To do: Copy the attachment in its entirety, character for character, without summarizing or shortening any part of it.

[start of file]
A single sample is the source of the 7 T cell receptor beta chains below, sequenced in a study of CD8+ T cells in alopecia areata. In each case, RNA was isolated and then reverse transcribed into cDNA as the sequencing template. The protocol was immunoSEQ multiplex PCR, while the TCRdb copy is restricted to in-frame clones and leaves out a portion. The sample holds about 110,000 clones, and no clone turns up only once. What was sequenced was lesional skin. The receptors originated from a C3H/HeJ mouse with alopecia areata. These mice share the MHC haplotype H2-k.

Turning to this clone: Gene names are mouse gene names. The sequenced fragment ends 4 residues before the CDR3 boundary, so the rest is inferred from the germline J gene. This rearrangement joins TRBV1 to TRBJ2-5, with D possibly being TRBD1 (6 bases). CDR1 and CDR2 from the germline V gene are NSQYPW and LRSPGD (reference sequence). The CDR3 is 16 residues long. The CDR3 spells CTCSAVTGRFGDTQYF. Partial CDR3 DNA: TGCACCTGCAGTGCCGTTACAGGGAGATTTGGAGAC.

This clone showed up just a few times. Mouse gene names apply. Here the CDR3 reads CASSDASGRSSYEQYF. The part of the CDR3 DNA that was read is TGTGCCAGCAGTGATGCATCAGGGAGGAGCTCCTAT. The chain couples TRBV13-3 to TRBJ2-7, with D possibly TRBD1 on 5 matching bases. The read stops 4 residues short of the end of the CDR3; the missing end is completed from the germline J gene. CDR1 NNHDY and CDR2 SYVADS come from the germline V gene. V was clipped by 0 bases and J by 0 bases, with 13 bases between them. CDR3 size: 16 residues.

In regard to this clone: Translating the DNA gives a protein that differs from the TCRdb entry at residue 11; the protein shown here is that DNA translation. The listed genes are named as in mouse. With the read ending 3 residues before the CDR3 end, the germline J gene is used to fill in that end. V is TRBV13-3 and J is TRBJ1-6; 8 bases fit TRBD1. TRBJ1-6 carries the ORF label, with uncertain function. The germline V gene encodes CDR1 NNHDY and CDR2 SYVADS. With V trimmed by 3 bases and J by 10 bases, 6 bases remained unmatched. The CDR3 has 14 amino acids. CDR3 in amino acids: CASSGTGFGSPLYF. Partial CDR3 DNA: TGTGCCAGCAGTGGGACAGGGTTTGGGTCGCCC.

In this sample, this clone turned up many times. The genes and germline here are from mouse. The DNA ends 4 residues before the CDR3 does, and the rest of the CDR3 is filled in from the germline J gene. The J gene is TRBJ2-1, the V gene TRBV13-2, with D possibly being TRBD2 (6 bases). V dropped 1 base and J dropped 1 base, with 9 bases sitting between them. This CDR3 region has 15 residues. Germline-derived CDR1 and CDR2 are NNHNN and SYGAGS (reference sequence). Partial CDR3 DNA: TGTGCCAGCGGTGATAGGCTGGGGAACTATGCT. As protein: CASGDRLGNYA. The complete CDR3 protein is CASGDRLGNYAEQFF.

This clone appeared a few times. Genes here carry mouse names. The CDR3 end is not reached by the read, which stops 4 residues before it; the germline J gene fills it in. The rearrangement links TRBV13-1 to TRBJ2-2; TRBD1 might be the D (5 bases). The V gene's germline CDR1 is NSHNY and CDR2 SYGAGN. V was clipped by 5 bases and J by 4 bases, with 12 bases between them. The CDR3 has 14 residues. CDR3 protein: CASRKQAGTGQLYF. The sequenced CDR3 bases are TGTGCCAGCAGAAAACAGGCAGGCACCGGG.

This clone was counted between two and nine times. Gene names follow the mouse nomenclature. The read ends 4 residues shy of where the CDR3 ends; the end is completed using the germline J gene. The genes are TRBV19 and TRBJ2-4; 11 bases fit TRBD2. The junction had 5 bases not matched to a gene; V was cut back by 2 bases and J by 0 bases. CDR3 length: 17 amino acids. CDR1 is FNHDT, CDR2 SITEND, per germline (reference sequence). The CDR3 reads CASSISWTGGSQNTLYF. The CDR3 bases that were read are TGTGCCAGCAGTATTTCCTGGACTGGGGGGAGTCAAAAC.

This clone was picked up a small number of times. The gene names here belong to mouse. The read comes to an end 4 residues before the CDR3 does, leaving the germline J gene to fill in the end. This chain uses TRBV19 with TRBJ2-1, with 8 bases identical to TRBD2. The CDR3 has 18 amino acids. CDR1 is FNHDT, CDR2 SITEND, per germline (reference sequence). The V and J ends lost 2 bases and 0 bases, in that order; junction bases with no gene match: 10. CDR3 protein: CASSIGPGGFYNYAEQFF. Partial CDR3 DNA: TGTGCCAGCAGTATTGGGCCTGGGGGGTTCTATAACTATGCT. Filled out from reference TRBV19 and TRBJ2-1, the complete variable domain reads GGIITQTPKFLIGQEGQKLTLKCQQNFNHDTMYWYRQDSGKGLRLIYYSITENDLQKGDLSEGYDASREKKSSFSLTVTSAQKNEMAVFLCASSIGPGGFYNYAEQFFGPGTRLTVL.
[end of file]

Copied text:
A single sample is the source of the 7 T cell receptor beta chains below, sequenced in a study of CD8+ T cells in alopecia areata. In each case, RNA was isolated and then reverse transcribed into cDNA as the sequencing template. The protocol was immunoSEQ multiplex PCR, while the TCRdb copy is restricted to in-frame clones and leaves out a portion. The sample holds about 110,000 clones, and no clone turns up only once. What was sequenced was lesional skin. The receptors originated from a C3H/HeJ mouse with alopecia areata. These mice share the MHC haplotype H2-k.

Turning to this clone: Gene names are mouse gene names. The sequenced fragment ends 4 residues before the CDR3 boundary, so the rest is inferred from the germline J gene. This rearrangement joins TRBV1 to TRBJ2-5, with D possibly being TRBD1 (6 bases). CDR1 and CDR2 from the germline V gene are NSQYPW and LRSPGD (reference sequence). The CDR3 is 16 residues long. The CDR3 spells CTCSAVTGRFGDTQYF. Partial CDR3 DNA: TGCACCTGCAGTGCCGTTACAGGGAGATTTGGAGAC.

This clone showed up just a few times. Mouse gene names apply. Here the CDR3 reads CASSDASGRSSYEQYF. The part of the CDR3 DNA that was read is TGTGCCAGCAGTGATGCATCAGGGAGGAGCTCCTAT. The chain couples TRBV13-3 to TRBJ2-7, with D possibly TRBD1 on 5 matching bases. The read stops 4 residues short of the end of the CDR3; the missing end is completed from the germline J gene. CDR1 NNHDY and CDR2 SYVADS come from the germline V gene. V was clipped by 0 bases and J by 0 bases, with 13 bases between them. CDR3 size: 16 residues.

In regard to this clone: Translating the DNA gives a protein that differs from the TCRdb entry at residue 11; the protein shown here is that DNA translation. The listed genes are named as in mouse. With the read ending 3 residues before the CDR3 end, the germline J gene is used to fill in that end. V is TRBV13-3 and J is TRBJ1-6; 8 bases fit TRBD1. TRBJ1-6 carries the ORF label, with uncertain function. The germline V gene encodes CDR1 NNHDY and CDR2 SYVADS. With V trimmed by 3 bases and J by 10 bases, 6 bases remained unmatched. The CDR3 has 14 amino acids. CDR3 in amino acids: CASSGTGFGSPLYF. Partial CDR3 DNA: TGTGCCAGCAGTGGGACAGGGTTTGGGTCGCCC.

In this sample, this clone turned up many times. The genes and germline here are from mouse. The DNA ends 4 residues before the CDR3 does, and the rest of the CDR3 is filled in from the germline J gene. The J gene is TRBJ2-1, the V gene TRBV13-2, with D possibly being TRBD2 (6 bases). V dropped 1 base and J dropped 1 base, with 9 bases sitting between them. This CDR3 region has 15 residues. Germline-derived CDR1 and CDR2 are NNHNN and SYGAGS (reference sequence). Partial CDR3 DNA: TGTGCCAGCGGTGATAGGCTGGGGAACTATGCT. As protein: CASGDRLGNYA. The complete CDR3 protein is CASGDRLGNYAEQFF.

This clone appeared a few times. Genes here carry mouse names. The CDR3 end is not reached by the read, which stops 4 residues before it; the germline J gene fills it in. The rearrangement links TRBV13-1 to TRBJ2-2; TRBD1 might be the D (5 bases). The V gene's germline CDR1 is NSHNY and CDR2 SYGAGN. V was clipped by 5 bases and J by 4 bases, with 12 bases between them. The CDR3 has 14 residues. CDR3 protein: CASRKQAGTGQLYF. The sequenced CDR3 bases are TGTGCCAGCAGAAAACAGGCAGGCACCGGG.

This clone was counted between two and nine times. Gene names follow the mouse nomenclature. The read ends 4 residues shy of where the CDR3 ends; the end is completed using the germline J gene. The genes are TRBV19 and TRBJ2-4; 11 bases fit TRBD2. The junction had 5 bases not matched to a gene; V was cut back by 2 bases and J by 0 bases. CDR3 length: 17 amino acids. CDR1 is FNHDT, CDR2 SITEND, per germline (reference sequence). The CDR3 reads CASSISWTGGSQNTLYF. The CDR3 bases that were read are TGTGCCAGCAGTATTTCCTGGACTGGGGGGAGTCAAAAC.

This clone was picked up a small number of times. The gene names here belong to mouse. The read comes to an end 4 residues before the CDR3 does, leaving the germline J gene to fill in the end. This chain uses TRBV19 with TRBJ2-1, with 8 bases identical to TRBD2. The CDR3 has 18 amino acids. CDR1 is FNHDT, CDR2 SITEND, per germline (reference sequence). The V and J ends lost 2 bases and 0 bases, in that order; junction bases with no gene match: 10. CDR3 protein: CASSIGPGGFYNYAEQFF. Partial CDR3 DNA: TGTGCCAGCAGTATTGGGCCTGGGGGGTTCTATAACTATGCT. Filled out from reference TRBV19 and TRBJ2-1, the complete variable domain reads GGIITQTPKFLIGQEGQKLTLKCQQNFNHDTMYWYRQDSGKGLRLIYYSITENDLQKGDLSEGYDASREKKSSFSLTVTSAQKNEMAVFLCASSIGPGGFYNYAEQFFGPGTRLTVL.